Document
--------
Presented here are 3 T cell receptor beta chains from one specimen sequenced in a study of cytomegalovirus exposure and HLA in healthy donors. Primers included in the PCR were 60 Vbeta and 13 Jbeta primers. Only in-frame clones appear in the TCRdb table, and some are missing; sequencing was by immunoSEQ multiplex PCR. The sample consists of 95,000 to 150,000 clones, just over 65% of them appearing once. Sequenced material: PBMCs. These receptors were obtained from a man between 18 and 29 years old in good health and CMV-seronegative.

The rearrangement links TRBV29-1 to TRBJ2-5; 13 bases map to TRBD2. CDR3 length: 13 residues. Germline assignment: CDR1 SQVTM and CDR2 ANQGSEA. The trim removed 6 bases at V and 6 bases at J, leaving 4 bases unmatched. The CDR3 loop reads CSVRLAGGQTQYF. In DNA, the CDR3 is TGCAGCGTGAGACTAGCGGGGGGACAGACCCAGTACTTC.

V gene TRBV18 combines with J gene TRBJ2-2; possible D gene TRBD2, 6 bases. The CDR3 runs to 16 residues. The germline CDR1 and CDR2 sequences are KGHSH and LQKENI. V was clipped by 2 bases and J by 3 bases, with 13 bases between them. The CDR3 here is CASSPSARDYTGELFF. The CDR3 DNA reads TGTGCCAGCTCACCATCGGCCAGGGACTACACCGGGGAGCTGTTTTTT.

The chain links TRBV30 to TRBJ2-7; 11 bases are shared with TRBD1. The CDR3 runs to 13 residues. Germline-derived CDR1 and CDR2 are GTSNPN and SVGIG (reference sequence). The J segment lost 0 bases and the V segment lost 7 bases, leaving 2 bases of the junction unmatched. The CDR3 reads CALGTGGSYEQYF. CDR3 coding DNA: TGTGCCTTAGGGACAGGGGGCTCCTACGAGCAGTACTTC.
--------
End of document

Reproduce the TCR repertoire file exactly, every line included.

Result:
Presented here are 3 T cell receptor beta chains from one specimen sequenced in a study of cytomegalovirus exposure and HLA in healthy donors. Primers included in the PCR were 60 Vbeta and 13 Jbeta primers. Only in-frame clones appear in the TCRdb table, and some are missing; sequencing was by immunoSEQ multiplex PCR. The sample consists of 95,000 to 150,000 clones, just over 65% of them appearing once. Sequenced material: PBMCs. These receptors were obtained from a man between 18 and 29 years old in good health and CMV-seronegative.

The rearrangement links TRBV29-1 to TRBJ2-5; 13 bases map to TRBD2. CDR3 length: 13 residues. Germline assignment: CDR1 SQVTM and CDR2 ANQGSEA. The trim removed 6 bases at V and 6 bases at J, leaving 4 bases unmatched. The CDR3 loop reads CSVRLAGGQTQYF. In DNA, the CDR3 is TGCAGCGTGAGACTAGCGGGGGGACAGACCCAGTACTTC.

V gene TRBV18 combines with J gene TRBJ2-2; possible D gene TRBD2, 6 bases. The CDR3 runs to 16 residues. The germline CDR1 and CDR2 sequences are KGHSH and LQKENI. V was clipped by 2 bases and J by 3 bases, with 13 bases between them. The CDR3 here is CASSPSARDYTGELFF. The CDR3 DNA reads TGTGCCAGCTCACCATCGGCCAGGGACTACACCGGGGAGCTGTTTTTT.

The chain links TRBV30 to TRBJ2-7; 11 bases are shared with TRBD1. The CDR3 runs to 13 residues. Germline-derived CDR1 and CDR2 are GTSNPN and SVGIG (reference sequence). The J segment lost 0 bases and the V segment lost 7 bases, leaving 2 bases of the junction unmatched. The CDR3 reads CALGTGGSYEQYF. CDR3 coding DNA: TGTGCCTTAGGGACAGGGGGCTCCTACGAGCAGTACTTC.